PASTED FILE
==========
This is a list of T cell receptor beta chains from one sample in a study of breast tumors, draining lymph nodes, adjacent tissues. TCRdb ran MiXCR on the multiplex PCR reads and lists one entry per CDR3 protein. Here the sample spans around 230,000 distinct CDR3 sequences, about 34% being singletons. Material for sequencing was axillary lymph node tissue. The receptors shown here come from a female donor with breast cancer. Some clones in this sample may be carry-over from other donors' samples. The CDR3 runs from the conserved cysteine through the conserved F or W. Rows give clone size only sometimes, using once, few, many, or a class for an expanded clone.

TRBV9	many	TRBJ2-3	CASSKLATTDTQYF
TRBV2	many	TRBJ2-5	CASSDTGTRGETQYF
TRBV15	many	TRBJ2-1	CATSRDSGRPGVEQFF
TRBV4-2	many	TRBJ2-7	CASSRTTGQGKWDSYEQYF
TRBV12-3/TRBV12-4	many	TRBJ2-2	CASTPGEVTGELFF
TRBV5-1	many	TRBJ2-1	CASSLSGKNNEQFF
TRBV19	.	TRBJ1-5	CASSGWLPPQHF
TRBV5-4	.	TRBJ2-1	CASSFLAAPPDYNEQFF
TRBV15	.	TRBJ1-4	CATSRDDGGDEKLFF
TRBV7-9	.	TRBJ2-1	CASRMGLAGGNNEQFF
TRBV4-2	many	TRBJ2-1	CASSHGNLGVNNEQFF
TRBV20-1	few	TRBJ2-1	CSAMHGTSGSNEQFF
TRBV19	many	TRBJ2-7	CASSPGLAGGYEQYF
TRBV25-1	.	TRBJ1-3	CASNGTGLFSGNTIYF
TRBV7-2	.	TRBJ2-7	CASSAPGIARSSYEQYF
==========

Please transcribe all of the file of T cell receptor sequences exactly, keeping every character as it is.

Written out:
This is a list of T cell receptor beta chains from one sample in a study of breast tumors, draining lymph nodes, adjacent tissues. TCRdb ran MiXCR on the multiplex PCR reads and lists one entry per CDR3 protein. Here the sample spans around 230,000 distinct CDR3 sequences, about 34% being singletons. Material for sequencing was axillary lymph node tissue. The receptors shown here come from a female donor with breast cancer. Some clones in this sample may be carry-over from other donors' samples. The CDR3 runs from the conserved cysteine through the conserved F or W. Rows give clone size only sometimes, using once, few, many, or a class for an expanded clone.

TRBV9	many	TRBJ2-3	CASSKLATTDTQYF
TRBV2	many	TRBJ2-5	CASSDTGTRGETQYF
TRBV15	many	TRBJ2-1	CATSRDSGRPGVEQFF
TRBV4-2	many	TRBJ2-7	CASSRTTGQGKWDSYEQYF
TRBV12-3/TRBV12-4	many	TRBJ2-2	CASTPGEVTGELFF
TRBV5-1	many	TRBJ2-1	CASSLSGKNNEQFF
TRBV19	.	TRBJ1-5	CASSGWLPPQHF
TRBV5-4	.	TRBJ2-1	CASSFLAAPPDYNEQFF
TRBV15	.	TRBJ1-4	CATSRDDGGDEKLFF
TRBV7-9	.	TRBJ2-1	CASRMGLAGGNNEQFF
TRBV4-2	many	TRBJ2-1	CASSHGNLGVNNEQFF
TRBV20-1	few	TRBJ2-1	CSAMHGTSGSNEQFF
TRBV19	many	TRBJ2-7	CASSPGLAGGYEQYF
TRBV25-1	.	TRBJ1-3	CASNGTGLFSGNTIYF
TRBV7-2	.	TRBJ2-7	CASSAPGIARSSYEQYF